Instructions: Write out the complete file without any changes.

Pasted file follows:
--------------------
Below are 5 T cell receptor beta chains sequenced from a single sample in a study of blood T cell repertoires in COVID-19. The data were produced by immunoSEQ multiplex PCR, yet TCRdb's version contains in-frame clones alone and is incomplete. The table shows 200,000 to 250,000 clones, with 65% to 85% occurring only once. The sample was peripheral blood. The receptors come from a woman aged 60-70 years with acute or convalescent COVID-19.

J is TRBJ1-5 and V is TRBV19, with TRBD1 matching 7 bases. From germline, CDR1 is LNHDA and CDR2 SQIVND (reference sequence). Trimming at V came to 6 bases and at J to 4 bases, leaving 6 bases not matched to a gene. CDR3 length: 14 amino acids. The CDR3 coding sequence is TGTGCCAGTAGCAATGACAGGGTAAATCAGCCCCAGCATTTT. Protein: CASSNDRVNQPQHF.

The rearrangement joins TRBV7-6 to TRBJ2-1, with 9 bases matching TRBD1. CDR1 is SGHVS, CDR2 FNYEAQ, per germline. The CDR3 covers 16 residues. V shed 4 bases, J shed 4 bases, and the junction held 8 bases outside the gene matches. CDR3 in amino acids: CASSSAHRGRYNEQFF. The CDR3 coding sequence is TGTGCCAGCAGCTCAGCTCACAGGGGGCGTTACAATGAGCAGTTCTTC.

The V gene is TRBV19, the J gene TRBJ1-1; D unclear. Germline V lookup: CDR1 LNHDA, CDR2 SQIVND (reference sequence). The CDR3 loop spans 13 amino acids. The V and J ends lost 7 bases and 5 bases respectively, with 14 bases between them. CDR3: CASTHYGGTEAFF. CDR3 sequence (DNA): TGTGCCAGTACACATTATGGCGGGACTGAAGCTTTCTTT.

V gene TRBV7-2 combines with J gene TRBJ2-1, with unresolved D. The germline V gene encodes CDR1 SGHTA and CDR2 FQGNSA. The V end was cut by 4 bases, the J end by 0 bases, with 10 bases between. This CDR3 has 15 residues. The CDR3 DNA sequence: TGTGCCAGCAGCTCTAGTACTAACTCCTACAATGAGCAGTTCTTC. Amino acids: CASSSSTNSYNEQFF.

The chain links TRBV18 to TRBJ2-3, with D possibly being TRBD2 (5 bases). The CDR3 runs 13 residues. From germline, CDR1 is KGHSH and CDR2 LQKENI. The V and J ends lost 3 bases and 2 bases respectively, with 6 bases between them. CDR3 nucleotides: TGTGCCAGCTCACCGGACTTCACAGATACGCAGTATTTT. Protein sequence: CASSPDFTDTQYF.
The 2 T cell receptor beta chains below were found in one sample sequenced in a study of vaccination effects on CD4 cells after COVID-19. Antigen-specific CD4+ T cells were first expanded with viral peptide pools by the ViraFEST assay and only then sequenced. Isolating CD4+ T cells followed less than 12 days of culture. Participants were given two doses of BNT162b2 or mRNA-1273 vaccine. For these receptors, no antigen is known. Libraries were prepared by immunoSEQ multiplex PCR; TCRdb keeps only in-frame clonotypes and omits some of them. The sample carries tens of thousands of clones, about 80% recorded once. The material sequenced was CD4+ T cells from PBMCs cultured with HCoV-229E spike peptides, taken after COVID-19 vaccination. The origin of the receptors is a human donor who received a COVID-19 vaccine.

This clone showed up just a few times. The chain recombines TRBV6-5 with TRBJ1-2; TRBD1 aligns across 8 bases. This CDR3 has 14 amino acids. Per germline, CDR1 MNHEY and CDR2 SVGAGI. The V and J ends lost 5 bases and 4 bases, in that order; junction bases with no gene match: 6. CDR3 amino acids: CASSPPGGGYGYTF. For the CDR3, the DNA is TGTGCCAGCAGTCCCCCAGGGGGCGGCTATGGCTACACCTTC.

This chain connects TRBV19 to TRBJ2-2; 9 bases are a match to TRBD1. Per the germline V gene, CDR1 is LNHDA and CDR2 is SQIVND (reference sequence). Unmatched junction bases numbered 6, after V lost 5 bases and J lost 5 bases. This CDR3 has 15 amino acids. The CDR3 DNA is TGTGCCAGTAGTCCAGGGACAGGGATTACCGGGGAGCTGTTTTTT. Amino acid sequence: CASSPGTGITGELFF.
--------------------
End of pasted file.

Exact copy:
Below are 5 T cell receptor beta chains sequenced from a single sample in a study of blood T cell repertoires in COVID-19. The data were produced by immunoSEQ multiplex PCR, yet TCRdb's version contains in-frame clones alone and is incomplete. The table shows 200,000 to 250,000 clones, with 65% to 85% occurring only once. The sample was peripheral blood. The receptors come from a woman aged 60-70 years with acute or convalescent COVID-19.

J is TRBJ1-5 and V is TRBV19, with TRBD1 matching 7 bases. From germline, CDR1 is LNHDA and CDR2 SQIVND (reference sequence). Trimming at V came to 6 bases and at J to 4 bases, leaving 6 bases not matched to a gene. CDR3 length: 14 amino acids. The CDR3 coding sequence is TGTGCCAGTAGCAATGACAGGGTAAATCAGCCCCAGCATTTT. Protein: CASSNDRVNQPQHF.

The rearrangement joins TRBV7-6 to TRBJ2-1, with 9 bases matching TRBD1. CDR1 is SGHVS, CDR2 FNYEAQ, per germline. The CDR3 covers 16 residues. V shed 4 bases, J shed 4 bases, and the junction held 8 bases outside the gene matches. CDR3 in amino acids: CASSSAHRGRYNEQFF. The CDR3 coding sequence is TGTGCCAGCAGCTCAGCTCACAGGGGGCGTTACAATGAGCAGTTCTTC.

The V gene is TRBV19, the J gene TRBJ1-1; D unclear. Germline V lookup: CDR1 LNHDA, CDR2 SQIVND (reference sequence). The CDR3 loop spans 13 amino acids. The V and J ends lost 7 bases and 5 bases respectively, with 14 bases between them. CDR3: CASTHYGGTEAFF. CDR3 sequence (DNA): TGTGCCAGTACACATTATGGCGGGACTGAAGCTTTCTTT.

V gene TRBV7-2 combines with J gene TRBJ2-1, with unresolved D. The germline V gene encodes CDR1 SGHTA and CDR2 FQGNSA. The V end was cut by 4 bases, the J end by 0 bases, with 10 bases between. This CDR3 has 15 residues. The CDR3 DNA sequence: TGTGCCAGCAGCTCTAGTACTAACTCCTACAATGAGCAGTTCTTC. Amino acids: CASSSSTNSYNEQFF.

The chain links TRBV18 to TRBJ2-3, with D possibly being TRBD2 (5 bases). The CDR3 runs 13 residues. From germline, CDR1 is KGHSH and CDR2 LQKENI. The V and J ends lost 3 bases and 2 bases respectively, with 6 bases between them. CDR3 nucleotides: TGTGCCAGCTCACCGGACTTCACAGATACGCAGTATTTT. Protein sequence: CASSPDFTDTQYF.
The 2 T cell receptor beta chains below were found in one sample sequenced in a study of vaccination effects on CD4 cells after COVID-19. Antigen-specific CD4+ T cells were first expanded with viral peptide pools by the ViraFEST assay and only then sequenced. Isolating CD4+ T cells followed less than 12 days of culture. Participants were given two doses of BNT162b2 or mRNA-1273 vaccine. For these receptors, no antigen is known. Libraries were prepared by immunoSEQ multiplex PCR; TCRdb keeps only in-frame clonotypes and omits some of them. The sample carries tens of thousands of clones, about 80% recorded once. The material sequenced was CD4+ T cells from PBMCs cultured with HCoV-229E spike peptides, taken after COVID-19 vaccination. The origin of the receptors is a human donor who received a COVID-19 vaccine.

This clone showed up just a few times. The chain recombines TRBV6-5 with TRBJ1-2; TRBD1 aligns across 8 bases. This CDR3 has 14 amino acids. Per germline, CDR1 MNHEY and CDR2 SVGAGI. The V and J ends lost 5 bases and 4 bases, in that order; junction bases with no gene match: 6. CDR3 amino acids: CASSPPGGGYGYTF. For the CDR3, the DNA is TGTGCCAGCAGTCCCCCAGGGGGCGGCTATGGCTACACCTTC.

This chain connects TRBV19 to TRBJ2-2; 9 bases are a match to TRBD1. Per the germline V gene, CDR1 is LNHDA and CDR2 is SQIVND (reference sequence). Unmatched junction bases numbered 6, after V lost 5 bases and J lost 5 bases. This CDR3 has 15 amino acids. The CDR3 DNA is TGTGCCAGTAGTCCAGGGACAGGGATTACCGGGGAGCTGTTTTTT. Amino acid sequence: CASSPGTGITGELFF.